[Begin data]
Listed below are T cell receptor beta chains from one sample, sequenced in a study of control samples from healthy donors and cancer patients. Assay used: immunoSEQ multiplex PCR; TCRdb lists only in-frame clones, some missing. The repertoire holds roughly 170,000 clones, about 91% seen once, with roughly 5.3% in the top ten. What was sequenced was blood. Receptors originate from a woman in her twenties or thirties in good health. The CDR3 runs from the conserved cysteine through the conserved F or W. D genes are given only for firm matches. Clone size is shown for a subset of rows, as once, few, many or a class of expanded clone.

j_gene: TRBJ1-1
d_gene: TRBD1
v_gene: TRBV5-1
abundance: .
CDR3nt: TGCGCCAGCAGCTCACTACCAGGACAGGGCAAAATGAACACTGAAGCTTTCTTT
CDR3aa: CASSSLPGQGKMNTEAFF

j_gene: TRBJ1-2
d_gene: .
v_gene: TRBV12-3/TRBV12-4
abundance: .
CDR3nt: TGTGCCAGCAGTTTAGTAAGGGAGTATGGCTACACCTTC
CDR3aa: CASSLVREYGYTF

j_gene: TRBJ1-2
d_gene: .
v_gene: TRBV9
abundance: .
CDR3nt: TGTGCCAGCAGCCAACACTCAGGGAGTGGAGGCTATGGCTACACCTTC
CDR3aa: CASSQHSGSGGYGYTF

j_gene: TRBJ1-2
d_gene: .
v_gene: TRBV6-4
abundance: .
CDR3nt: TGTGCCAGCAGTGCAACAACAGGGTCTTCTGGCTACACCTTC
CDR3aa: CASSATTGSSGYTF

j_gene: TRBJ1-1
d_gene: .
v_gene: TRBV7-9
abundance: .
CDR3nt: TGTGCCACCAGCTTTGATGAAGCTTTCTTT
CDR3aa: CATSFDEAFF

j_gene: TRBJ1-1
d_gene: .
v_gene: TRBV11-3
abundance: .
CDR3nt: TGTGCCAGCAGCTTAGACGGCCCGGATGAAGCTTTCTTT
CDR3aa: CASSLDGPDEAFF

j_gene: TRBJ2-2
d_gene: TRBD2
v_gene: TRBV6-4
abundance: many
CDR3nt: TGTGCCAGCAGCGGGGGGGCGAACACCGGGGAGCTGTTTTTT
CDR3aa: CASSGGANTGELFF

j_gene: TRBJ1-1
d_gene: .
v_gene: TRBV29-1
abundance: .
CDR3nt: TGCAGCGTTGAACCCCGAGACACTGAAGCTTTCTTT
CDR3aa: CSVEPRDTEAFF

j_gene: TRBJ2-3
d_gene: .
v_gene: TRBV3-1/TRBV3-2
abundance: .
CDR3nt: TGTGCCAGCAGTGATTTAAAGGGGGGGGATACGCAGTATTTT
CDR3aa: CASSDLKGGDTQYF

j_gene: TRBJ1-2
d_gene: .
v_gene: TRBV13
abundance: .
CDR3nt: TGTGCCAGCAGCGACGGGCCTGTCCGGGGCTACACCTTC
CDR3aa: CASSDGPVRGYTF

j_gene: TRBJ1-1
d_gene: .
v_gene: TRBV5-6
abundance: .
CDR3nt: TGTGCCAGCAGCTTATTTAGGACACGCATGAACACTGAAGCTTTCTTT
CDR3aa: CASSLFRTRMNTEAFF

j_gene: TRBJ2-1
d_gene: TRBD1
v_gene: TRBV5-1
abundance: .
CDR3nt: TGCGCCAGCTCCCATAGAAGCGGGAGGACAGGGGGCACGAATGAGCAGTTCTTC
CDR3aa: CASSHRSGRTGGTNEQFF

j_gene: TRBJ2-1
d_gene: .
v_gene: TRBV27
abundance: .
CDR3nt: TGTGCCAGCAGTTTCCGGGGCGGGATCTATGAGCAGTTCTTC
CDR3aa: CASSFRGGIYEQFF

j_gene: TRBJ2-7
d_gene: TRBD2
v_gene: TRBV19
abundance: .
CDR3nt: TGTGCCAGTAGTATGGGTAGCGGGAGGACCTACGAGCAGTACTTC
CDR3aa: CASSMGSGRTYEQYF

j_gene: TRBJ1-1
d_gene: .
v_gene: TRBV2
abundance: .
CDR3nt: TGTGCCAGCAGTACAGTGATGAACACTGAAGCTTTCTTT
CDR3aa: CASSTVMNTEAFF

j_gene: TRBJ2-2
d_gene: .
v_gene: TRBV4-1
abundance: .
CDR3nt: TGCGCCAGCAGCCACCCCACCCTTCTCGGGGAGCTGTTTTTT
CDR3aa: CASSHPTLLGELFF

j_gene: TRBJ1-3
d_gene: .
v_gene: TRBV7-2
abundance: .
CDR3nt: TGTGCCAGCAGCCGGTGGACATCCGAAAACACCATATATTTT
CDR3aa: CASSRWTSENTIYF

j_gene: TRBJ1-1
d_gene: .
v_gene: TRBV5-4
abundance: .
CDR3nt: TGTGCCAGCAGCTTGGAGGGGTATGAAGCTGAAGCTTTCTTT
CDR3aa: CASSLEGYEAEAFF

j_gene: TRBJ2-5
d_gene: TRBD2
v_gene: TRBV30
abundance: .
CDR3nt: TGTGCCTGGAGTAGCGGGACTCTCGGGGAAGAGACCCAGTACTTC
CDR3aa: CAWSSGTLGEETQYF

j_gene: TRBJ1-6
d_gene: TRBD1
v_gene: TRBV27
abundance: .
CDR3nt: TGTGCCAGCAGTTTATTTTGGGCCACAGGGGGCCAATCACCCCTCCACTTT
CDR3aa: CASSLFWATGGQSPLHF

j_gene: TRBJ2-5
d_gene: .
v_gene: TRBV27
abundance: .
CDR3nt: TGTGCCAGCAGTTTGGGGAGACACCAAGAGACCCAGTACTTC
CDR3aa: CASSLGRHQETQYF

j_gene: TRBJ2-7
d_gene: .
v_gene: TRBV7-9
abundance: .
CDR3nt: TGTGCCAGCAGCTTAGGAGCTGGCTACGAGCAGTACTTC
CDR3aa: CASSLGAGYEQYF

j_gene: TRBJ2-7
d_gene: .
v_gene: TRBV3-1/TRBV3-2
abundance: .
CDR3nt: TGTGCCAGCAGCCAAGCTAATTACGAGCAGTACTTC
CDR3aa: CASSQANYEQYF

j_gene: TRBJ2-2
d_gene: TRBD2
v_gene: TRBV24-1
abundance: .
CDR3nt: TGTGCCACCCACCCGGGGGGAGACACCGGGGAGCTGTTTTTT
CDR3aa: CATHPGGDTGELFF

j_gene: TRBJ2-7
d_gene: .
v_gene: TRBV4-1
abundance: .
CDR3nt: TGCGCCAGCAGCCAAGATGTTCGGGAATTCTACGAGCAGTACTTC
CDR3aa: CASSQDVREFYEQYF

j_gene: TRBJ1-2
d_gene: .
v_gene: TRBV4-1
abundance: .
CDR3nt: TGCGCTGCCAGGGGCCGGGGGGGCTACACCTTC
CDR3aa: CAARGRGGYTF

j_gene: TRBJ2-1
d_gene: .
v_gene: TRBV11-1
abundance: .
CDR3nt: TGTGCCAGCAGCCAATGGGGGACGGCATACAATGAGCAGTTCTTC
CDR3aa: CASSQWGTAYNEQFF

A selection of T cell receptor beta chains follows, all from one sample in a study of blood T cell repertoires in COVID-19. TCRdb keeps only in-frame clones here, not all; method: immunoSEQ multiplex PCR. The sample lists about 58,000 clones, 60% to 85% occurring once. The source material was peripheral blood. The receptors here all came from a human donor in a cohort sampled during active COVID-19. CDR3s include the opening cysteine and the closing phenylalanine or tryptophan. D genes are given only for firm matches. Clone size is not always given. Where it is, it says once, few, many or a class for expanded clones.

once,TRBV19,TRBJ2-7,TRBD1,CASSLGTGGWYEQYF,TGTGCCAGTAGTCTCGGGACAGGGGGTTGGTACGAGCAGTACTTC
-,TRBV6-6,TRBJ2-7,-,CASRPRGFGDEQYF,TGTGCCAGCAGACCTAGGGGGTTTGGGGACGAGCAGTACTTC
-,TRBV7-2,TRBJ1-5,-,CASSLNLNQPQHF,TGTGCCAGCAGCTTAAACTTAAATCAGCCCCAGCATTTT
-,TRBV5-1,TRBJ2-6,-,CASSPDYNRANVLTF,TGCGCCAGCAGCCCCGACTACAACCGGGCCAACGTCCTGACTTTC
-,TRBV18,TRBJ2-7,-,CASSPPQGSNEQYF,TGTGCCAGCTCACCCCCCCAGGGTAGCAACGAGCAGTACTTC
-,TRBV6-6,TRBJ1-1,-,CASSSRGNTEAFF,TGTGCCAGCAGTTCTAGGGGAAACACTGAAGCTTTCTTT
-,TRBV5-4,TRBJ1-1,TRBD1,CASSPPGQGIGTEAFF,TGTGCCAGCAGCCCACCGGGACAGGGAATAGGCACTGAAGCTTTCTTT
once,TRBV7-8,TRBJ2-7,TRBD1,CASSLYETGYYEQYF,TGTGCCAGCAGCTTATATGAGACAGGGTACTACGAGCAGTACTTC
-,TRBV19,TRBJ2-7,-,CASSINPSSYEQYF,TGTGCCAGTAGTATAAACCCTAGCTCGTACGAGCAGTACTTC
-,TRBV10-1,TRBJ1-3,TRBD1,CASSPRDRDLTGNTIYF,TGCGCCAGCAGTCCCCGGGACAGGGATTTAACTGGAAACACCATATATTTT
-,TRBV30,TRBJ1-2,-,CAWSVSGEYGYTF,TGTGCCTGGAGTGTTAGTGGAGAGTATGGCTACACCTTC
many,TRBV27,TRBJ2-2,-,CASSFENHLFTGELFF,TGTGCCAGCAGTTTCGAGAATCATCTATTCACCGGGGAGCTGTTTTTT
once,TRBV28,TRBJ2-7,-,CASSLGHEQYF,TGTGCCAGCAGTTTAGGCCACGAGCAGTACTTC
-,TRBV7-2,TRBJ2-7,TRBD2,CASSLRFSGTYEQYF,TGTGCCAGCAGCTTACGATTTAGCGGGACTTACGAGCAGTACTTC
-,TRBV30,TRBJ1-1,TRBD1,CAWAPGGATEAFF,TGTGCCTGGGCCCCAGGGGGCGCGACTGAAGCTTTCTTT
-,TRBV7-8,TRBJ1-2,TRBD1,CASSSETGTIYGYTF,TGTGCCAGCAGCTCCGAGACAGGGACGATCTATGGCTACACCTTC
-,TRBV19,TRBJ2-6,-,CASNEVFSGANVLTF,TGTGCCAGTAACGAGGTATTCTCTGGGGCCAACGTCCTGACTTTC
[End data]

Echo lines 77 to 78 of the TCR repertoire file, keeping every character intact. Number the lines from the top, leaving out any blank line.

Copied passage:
abundance: .
CDR3nt: TGTGCCAGCAGTTTCCGGGGCGGGATCTATGAGCAGTTCTTC